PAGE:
Flying high on wings of my own

Let me begin by recanting my sad story about my home septic woes from last week.
It wasn’t a miserable Monday after all. It turned out that all I had to do was replace a dirty filter.
Thanks to “Good Man Joe,” I am free to flush!!
Meanwhile, so here I am on a much merrier Monday (May 7) and on my way to the land of the Welsh. I can hardly believe I am in this story!
I can’t believe I did it! First of all, I wasn’t even sure I’d get through U.S. Customs at the International Falls crossing without extra scrutiny. My vogue statement for the debut of “Yours Truly” as a world traveller included having my 21-year-old daughter straighten my hair and hence I looked nothing like my passport photo.
Secondly, I also managed to fight my way into the compression pantyhose I needed to wear in order to protect my vascular system from the bane of an eight-hour flight, although I pulverized the pair of surgical gloves that I had to use in order to shovel the pair of high-density leggings up my torso.
Heaven help me if I have to pee anywhere between here and my layover in Amsterdam.
I had less than 40 minutes to make my flight connection in Minneapolis and I’d never been in that airport before. I had worried about this for weeks, but everyone was right. It was easy to find my way through the maze—although I didn’t get where I needed to be without walking as fast as my legs could carry me.
The airport’s automatic walkways are awesome, except when you forget to step off properly. Me, my 17-pound carry-on bag, and my 15-pound purse went for a tumble when my feet hit the carpet at five m.p.h.
I was okay, though. I was embarrassed until I realized no one in the entire airport knew who I was and would never see me again.
One hour and 45 minutes have passed in flight time and oh, no, I have to pee and I’m in a window seat. Nine flight attendants are serving liquids from all directions and as much as I would love a glass of water right now, I’m going to pass on that.
Having to ask the guy next to me to move so I can get out is only going to happen once on this flight if I can help it—and I’ve still got seven hours before we land.
He isn’t much of conversationalist and I really don’t want to bother him. Besides, he is fast asleep and his poor head is flopped forward like a rag doll.
I’m gob smacked that there are some 350 people bound for an overseas destination and all together at the same time in a machine with only two wings—one of which I am seated over.
I booked this seat not realizing that I would be looking out my window at the rivets and jet engines. But then again, I’m now some 39,000 feet above the ground and beyond the clouds.
The temperature outside is minus-40 C and there’s not much to see anyway. Wait! Is that ice on the wing?
It’s 5 p.m. and I can smell supper. My Grandpa and Grandma Drennan would have been pleased to know they serve the meals around here right on time. Besides I’m starving.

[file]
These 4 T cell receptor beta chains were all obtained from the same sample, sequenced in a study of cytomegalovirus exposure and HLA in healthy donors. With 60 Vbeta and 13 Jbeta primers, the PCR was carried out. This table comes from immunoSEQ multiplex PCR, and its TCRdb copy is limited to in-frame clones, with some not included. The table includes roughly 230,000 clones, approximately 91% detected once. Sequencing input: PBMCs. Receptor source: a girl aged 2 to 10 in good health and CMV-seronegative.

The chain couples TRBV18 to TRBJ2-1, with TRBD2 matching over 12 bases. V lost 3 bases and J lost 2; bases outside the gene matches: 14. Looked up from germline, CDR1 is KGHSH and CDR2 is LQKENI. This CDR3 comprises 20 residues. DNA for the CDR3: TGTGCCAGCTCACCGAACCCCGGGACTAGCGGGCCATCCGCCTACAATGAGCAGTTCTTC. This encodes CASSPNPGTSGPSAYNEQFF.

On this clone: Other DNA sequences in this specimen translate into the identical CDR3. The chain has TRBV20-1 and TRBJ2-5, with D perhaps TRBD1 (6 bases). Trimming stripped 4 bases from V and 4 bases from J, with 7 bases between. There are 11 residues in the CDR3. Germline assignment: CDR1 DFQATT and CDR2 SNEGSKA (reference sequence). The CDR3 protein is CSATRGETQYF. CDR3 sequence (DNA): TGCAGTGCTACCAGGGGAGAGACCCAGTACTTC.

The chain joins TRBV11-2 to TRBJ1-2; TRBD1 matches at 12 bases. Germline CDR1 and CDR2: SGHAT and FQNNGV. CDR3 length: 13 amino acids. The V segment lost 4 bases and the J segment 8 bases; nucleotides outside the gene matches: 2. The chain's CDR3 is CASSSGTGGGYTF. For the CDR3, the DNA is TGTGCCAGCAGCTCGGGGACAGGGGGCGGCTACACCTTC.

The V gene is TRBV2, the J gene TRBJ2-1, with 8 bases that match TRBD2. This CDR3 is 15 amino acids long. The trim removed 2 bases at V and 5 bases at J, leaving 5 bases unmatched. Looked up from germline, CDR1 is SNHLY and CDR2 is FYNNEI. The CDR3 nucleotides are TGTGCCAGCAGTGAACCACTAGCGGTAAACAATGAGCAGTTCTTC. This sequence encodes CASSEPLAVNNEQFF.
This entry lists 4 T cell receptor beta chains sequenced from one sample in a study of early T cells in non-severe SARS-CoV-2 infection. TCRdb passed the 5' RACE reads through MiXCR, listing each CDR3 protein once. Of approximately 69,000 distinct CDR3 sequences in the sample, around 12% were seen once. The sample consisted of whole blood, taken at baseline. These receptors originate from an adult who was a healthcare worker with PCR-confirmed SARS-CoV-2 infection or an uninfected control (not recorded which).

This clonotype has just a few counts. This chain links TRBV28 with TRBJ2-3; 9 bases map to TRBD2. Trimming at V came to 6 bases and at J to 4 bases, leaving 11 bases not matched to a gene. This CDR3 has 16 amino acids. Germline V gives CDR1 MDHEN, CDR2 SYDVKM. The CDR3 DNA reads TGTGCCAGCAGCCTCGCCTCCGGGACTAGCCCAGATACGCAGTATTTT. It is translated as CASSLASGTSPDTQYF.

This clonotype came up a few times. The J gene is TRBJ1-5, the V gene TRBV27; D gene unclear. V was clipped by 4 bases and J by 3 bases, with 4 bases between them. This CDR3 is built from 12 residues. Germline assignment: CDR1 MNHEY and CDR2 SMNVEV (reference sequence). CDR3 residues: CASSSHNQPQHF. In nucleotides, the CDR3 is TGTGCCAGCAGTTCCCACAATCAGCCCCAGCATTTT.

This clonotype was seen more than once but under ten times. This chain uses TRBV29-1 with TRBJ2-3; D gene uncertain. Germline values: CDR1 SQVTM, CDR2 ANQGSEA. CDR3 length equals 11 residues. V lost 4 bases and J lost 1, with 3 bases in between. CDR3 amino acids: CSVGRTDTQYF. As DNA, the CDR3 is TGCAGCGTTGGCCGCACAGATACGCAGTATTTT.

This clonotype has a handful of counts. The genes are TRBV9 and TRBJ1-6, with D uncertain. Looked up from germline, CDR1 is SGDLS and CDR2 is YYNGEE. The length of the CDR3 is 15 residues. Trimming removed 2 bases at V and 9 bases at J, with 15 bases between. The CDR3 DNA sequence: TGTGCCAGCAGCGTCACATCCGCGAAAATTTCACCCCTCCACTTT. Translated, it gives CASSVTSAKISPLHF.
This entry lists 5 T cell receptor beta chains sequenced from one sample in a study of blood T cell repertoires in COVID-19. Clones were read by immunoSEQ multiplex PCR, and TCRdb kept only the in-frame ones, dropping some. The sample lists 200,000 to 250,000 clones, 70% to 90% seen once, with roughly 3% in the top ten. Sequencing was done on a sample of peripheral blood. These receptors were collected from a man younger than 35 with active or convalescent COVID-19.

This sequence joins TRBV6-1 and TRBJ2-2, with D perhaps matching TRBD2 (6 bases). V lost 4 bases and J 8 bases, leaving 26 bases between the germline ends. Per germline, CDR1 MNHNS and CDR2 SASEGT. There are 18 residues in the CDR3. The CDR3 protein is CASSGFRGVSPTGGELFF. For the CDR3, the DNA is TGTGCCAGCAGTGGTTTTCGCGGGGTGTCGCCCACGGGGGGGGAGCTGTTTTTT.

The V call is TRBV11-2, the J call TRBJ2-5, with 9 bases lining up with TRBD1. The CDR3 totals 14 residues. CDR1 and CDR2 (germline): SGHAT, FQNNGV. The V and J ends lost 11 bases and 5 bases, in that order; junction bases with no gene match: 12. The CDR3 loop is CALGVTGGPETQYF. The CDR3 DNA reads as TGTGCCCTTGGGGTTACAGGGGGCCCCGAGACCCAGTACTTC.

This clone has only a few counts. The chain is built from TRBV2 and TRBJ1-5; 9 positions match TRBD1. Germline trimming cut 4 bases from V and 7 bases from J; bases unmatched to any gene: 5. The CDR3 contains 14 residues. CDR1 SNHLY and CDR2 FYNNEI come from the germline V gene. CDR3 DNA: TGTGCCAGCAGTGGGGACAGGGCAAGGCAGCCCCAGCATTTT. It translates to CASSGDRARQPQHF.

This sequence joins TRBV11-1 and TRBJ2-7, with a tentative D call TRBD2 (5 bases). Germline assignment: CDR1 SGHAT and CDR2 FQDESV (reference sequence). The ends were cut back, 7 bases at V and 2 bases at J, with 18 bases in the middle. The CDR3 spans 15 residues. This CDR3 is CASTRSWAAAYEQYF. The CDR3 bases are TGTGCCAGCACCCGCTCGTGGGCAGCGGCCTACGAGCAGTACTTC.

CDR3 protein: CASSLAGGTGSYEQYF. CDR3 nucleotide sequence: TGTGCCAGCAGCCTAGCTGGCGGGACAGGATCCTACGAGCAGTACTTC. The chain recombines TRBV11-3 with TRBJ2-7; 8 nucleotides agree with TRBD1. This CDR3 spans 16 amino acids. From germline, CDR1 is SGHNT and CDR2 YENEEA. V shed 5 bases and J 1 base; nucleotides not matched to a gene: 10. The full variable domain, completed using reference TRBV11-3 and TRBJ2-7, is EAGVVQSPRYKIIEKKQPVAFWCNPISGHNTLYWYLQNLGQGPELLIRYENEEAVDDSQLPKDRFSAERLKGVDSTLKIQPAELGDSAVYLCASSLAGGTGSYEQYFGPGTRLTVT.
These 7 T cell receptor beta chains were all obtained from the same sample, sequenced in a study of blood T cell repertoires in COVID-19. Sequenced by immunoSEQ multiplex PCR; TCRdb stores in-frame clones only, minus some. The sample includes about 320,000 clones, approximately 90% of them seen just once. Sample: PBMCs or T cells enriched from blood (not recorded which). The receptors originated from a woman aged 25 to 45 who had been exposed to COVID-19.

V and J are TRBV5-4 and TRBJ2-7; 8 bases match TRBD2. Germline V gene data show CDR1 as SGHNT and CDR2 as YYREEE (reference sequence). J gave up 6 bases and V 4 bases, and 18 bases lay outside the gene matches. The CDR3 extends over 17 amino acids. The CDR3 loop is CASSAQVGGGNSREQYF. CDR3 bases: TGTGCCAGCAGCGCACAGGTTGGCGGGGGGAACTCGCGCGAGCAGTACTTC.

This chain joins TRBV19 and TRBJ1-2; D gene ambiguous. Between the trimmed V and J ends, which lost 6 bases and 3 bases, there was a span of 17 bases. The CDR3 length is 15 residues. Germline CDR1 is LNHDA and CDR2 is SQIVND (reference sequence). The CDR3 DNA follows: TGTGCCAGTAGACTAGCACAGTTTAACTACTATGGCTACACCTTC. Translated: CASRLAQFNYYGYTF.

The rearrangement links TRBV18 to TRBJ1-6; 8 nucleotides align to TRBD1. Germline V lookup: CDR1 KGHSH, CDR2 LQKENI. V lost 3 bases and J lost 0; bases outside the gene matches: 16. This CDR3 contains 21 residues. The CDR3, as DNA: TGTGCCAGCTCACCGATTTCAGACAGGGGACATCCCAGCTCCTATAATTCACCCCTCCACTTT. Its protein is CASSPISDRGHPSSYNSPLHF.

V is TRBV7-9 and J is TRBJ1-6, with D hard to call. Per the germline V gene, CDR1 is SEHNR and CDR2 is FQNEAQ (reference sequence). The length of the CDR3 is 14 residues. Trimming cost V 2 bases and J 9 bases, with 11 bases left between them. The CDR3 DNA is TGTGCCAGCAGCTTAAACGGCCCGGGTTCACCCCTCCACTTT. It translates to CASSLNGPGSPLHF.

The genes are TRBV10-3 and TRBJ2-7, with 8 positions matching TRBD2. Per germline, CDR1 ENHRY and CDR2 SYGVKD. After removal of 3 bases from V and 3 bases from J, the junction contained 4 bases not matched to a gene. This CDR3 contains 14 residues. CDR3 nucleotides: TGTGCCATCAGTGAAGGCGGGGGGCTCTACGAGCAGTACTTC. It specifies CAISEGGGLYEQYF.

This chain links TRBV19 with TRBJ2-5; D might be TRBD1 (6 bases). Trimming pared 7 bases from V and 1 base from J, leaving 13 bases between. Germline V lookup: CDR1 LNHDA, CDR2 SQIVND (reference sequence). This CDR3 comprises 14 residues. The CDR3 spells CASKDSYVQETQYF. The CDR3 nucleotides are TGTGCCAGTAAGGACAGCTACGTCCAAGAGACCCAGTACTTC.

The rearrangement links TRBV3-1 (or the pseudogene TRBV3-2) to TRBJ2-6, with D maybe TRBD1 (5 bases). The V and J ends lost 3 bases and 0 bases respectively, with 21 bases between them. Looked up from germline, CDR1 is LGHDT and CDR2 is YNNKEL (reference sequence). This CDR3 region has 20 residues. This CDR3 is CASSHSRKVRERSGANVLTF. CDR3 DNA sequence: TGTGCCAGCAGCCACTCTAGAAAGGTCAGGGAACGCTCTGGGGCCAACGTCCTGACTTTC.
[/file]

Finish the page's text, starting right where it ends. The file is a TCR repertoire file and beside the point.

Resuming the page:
Oh no, I just realized I asked for a vegetarian plate when I booked my ticket. What was I thinking? While everyone else is eating steak and baked potato, I’ll be picking through my black bean and apple bake looking for signs of life.
Thank heavens I packed that Snickers bar.
It’s 6 p.m. and I must admit supper wasn’t so bad. Turns out making a meal preference reservation didn’t make any difference, as noted by the flight attendant who looked at me and said, “Chicken, chicken salad, or pasta?”
I still chose pasta (I watched “Food Inc.” and I’m ruined for two-legged beakers that didn’t originate from my local organic farm).
It’s now 6:30 p.m. and I finally got up the nerve to ask my co-flier to let me up so I could go pee. It felt so good to stand up that I was going to ask the flight attendants if I could volunteer to serve refreshments for the rest of the flight.
The line-up to the bathroom was long and stirring with conversation. I met someone from every continent standing there. It was an eye-opening experience to the fact that even though the world is small sometimes, it remains a gigantic mosaic of cultures.
I need to travel more.
We’re four hours in and the flight tracker on the little TV screen in front of me indicates we are beginning our path over the North Atlantic. How awesome is that?!
And not one “anxiety pill” has passed over my lips. There’s not an ounce of nervousness in me as I fly into the future.
Yet as corny as it might sound, I could just burst into tears in this moment because of how grateful and happy I am.
I used to think life was a beautiful thing as long as I held the strings. I’m learning more and more every day that life is still a beautiful thing even though I don’t always have control over what happens in mine.
But I do control the most important and beautiful thing of all—my attitude.
And folks, I wish you could see what I see right now.
That is one big beautiful ocean out there.